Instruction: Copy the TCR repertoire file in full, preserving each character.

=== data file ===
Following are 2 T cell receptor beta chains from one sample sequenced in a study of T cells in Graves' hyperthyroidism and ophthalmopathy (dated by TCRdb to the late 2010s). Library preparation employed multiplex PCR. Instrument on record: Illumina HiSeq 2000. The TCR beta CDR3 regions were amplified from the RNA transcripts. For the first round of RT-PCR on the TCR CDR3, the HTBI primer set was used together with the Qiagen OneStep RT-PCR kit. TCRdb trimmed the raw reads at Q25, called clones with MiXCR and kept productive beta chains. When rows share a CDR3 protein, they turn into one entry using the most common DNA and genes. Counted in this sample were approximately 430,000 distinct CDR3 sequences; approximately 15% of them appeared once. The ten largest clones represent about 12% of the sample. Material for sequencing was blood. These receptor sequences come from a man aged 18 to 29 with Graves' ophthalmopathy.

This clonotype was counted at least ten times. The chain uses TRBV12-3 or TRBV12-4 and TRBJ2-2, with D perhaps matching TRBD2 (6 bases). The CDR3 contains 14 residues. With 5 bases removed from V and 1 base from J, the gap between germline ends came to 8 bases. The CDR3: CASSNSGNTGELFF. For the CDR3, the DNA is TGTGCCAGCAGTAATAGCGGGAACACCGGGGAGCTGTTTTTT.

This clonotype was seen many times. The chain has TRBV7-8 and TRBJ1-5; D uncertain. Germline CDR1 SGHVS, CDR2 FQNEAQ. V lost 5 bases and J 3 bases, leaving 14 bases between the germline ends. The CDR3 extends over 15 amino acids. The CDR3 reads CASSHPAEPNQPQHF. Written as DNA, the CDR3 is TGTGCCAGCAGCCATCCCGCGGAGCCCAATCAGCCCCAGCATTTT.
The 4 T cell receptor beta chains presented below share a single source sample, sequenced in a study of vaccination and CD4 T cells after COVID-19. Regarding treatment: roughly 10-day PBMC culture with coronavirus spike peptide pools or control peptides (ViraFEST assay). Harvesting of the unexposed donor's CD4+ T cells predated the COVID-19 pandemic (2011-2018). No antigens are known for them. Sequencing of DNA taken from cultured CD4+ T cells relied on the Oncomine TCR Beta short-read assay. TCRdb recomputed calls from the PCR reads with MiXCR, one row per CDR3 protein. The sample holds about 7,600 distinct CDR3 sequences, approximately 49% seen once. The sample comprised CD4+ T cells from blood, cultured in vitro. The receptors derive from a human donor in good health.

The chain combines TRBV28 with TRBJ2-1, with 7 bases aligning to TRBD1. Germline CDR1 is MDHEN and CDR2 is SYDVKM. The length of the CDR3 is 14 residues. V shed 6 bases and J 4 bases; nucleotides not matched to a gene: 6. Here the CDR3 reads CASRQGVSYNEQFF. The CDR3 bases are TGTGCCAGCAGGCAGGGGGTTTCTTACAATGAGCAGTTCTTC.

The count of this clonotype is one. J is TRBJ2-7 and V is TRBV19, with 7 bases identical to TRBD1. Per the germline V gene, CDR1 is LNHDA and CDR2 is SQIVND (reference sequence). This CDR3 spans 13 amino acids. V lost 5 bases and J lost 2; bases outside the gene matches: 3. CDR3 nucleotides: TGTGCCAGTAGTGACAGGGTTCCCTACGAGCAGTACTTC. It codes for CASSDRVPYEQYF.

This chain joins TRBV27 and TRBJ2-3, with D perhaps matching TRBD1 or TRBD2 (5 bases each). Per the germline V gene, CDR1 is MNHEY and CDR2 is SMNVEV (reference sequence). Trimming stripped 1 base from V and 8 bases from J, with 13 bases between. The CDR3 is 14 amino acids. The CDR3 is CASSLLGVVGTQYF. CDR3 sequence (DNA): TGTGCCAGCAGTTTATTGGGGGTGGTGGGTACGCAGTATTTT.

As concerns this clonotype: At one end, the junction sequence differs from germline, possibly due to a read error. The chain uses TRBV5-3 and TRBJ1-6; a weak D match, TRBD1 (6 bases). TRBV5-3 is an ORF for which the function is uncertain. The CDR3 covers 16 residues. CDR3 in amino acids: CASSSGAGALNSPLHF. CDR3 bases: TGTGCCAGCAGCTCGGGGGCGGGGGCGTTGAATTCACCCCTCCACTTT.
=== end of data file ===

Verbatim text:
Following are 2 T cell receptor beta chains from one sample sequenced in a study of T cells in Graves' hyperthyroidism and ophthalmopathy (dated by TCRdb to the late 2010s). Library preparation employed multiplex PCR. Instrument on record: Illumina HiSeq 2000. The TCR beta CDR3 regions were amplified from the RNA transcripts. For the first round of RT-PCR on the TCR CDR3, the HTBI primer set was used together with the Qiagen OneStep RT-PCR kit. TCRdb trimmed the raw reads at Q25, called clones with MiXCR and kept productive beta chains. When rows share a CDR3 protein, they turn into one entry using the most common DNA and genes. Counted in this sample were approximately 430,000 distinct CDR3 sequences; approximately 15% of them appeared once. The ten largest clones represent about 12% of the sample. Material for sequencing was blood. These receptor sequences come from a man aged 18 to 29 with Graves' ophthalmopathy.

This clonotype was counted at least ten times. The chain uses TRBV12-3 or TRBV12-4 and TRBJ2-2, with D perhaps matching TRBD2 (6 bases). The CDR3 contains 14 residues. With 5 bases removed from V and 1 base from J, the gap between germline ends came to 8 bases. The CDR3: CASSNSGNTGELFF. For the CDR3, the DNA is TGTGCCAGCAGTAATAGCGGGAACACCGGGGAGCTGTTTTTT.

This clonotype was seen many times. The chain has TRBV7-8 and TRBJ1-5; D uncertain. Germline CDR1 SGHVS, CDR2 FQNEAQ. V lost 5 bases and J 3 bases, leaving 14 bases between the germline ends. The CDR3 extends over 15 amino acids. The CDR3 reads CASSHPAEPNQPQHF. Written as DNA, the CDR3 is TGTGCCAGCAGCCATCCCGCGGAGCCCAATCAGCCCCAGCATTTT.
The 4 T cell receptor beta chains presented below share a single source sample, sequenced in a study of vaccination and CD4 T cells after COVID-19. Regarding treatment: roughly 10-day PBMC culture with coronavirus spike peptide pools or control peptides (ViraFEST assay). Harvesting of the unexposed donor's CD4+ T cells predated the COVID-19 pandemic (2011-2018). No antigens are known for them. Sequencing of DNA taken from cultured CD4+ T cells relied on the Oncomine TCR Beta short-read assay. TCRdb recomputed calls from the PCR reads with MiXCR, one row per CDR3 protein. The sample holds about 7,600 distinct CDR3 sequences, approximately 49% seen once. The sample comprised CD4+ T cells from blood, cultured in vitro. The receptors derive from a human donor in good health.

The chain combines TRBV28 with TRBJ2-1, with 7 bases aligning to TRBD1. Germline CDR1 is MDHEN and CDR2 is SYDVKM. The length of the CDR3 is 14 residues. V shed 6 bases and J 4 bases; nucleotides not matched to a gene: 6. Here the CDR3 reads CASRQGVSYNEQFF. The CDR3 bases are TGTGCCAGCAGGCAGGGGGTTTCTTACAATGAGCAGTTCTTC.

The count of this clonotype is one. J is TRBJ2-7 and V is TRBV19, with 7 bases identical to TRBD1. Per the germline V gene, CDR1 is LNHDA and CDR2 is SQIVND (reference sequence). This CDR3 spans 13 amino acids. V lost 5 bases and J lost 2; bases outside the gene matches: 3. CDR3 nucleotides: TGTGCCAGTAGTGACAGGGTTCCCTACGAGCAGTACTTC. It codes for CASSDRVPYEQYF.

This chain joins TRBV27 and TRBJ2-3, with D perhaps matching TRBD1 or TRBD2 (5 bases each). Per the germline V gene, CDR1 is MNHEY and CDR2 is SMNVEV (reference sequence). Trimming stripped 1 base from V and 8 bases from J, with 13 bases between. The CDR3 is 14 amino acids. The CDR3 is CASSLLGVVGTQYF. CDR3 sequence (DNA): TGTGCCAGCAGTTTATTGGGGGTGGTGGGTACGCAGTATTTT.

As concerns this clonotype: At one end, the junction sequence differs from germline, possibly due to a read error. The chain uses TRBV5-3 and TRBJ1-6; a weak D match, TRBD1 (6 bases). TRBV5-3 is an ORF for which the function is uncertain. The CDR3 covers 16 residues. CDR3 in amino acids: CASSSGAGALNSPLHF. CDR3 bases: TGTGCCAGCAGCTCGGGGGCGGGGGCGTTGAATTCACCCCTCCACTTT.